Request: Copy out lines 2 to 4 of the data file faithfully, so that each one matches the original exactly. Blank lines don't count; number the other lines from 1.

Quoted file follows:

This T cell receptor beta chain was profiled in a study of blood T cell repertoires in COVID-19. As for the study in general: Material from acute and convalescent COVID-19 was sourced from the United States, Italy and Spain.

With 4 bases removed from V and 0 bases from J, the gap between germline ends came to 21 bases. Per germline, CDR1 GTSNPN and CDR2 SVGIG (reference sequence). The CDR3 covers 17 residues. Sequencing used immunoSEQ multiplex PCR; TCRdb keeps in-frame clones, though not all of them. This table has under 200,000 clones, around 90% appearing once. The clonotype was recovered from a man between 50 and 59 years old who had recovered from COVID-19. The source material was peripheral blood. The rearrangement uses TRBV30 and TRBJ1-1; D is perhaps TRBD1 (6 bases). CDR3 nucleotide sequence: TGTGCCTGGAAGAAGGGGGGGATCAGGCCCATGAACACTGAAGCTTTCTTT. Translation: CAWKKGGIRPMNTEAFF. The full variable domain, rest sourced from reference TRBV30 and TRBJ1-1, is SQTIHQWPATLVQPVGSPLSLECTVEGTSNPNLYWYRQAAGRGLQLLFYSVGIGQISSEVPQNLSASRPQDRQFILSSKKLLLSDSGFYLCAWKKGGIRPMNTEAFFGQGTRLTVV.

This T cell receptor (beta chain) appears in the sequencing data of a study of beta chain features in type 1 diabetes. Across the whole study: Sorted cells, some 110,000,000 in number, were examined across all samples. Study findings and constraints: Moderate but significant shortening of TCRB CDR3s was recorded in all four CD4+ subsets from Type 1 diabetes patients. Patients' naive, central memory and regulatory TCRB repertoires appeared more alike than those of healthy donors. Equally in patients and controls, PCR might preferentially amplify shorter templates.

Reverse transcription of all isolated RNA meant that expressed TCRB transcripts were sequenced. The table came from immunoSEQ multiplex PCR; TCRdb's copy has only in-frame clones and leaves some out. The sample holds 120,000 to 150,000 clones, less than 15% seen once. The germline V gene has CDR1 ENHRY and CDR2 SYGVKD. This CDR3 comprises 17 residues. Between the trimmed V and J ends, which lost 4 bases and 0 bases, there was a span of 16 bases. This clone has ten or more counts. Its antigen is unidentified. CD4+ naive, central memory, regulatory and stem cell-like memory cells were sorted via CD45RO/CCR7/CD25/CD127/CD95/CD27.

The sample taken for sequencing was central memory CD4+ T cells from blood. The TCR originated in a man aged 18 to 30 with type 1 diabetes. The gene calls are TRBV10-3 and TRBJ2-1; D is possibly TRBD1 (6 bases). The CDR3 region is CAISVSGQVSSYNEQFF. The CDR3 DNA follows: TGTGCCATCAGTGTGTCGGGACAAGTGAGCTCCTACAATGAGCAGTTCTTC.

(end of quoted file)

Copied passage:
With 4 bases removed from V and 0 bases from J, the gap between germline ends came to 21 bases. Per germline, CDR1 GTSNPN and CDR2 SVGIG (reference sequence). The CDR3 covers 17 residues. Sequencing used immunoSEQ multiplex PCR; TCRdb keeps in-frame clones, though not all of them. This table has under 200,000 clones, around 90% appearing once. The clonotype was recovered from a man between 50 and 59 years old who had recovered from COVID-19. The source material was peripheral blood. The rearrangement uses TRBV30 and TRBJ1-1; D is perhaps TRBD1 (6 bases). CDR3 nucleotide sequence: TGTGCCTGGAAGAAGGGGGGGATCAGGCCCATGAACACTGAAGCTTTCTTT. Translation: CAWKKGGIRPMNTEAFF. The full variable domain, rest sourced from reference TRBV30 and TRBJ1-1, is SQTIHQWPATLVQPVGSPLSLECTVEGTSNPNLYWYRQAAGRGLQLLFYSVGIGQISSEVPQNLSASRPQDRQFILSSKKLLLSDSGFYLCAWKKGGIRPMNTEAFFGQGTRLTVV.

This T cell receptor (beta chain) appears in the sequencing data of a study of beta chain features in type 1 diabetes. Across the whole study: Sorted cells, some 110,000,000 in number, were examined across all samples. Study findings and constraints: Moderate but significant shortening of TCRB CDR3s was recorded in all four CD4+ subsets from Type 1 diabetes patients. Patients' naive, central memory and regulatory TCRB repertoires appeared more alike than those of healthy donors. Equally in patients and controls, PCR might preferentially amplify shorter templates.

Reverse transcription of all isolated RNA meant that expressed TCRB transcripts were sequenced. The table came from immunoSEQ multiplex PCR; TCRdb's copy has only in-frame clones and leaves some out. The sample holds 120,000 to 150,000 clones, less than 15% seen once. The germline V gene has CDR1 ENHRY and CDR2 SYGVKD. This CDR3 comprises 17 residues. Between the trimmed V and J ends, which lost 4 bases and 0 bases, there was a span of 16 bases. This clone has ten or more counts. Its antigen is unidentified. CD4+ naive, central memory, regulatory and stem cell-like memory cells were sorted via CD45RO/CCR7/CD25/CD127/CD95/CD27.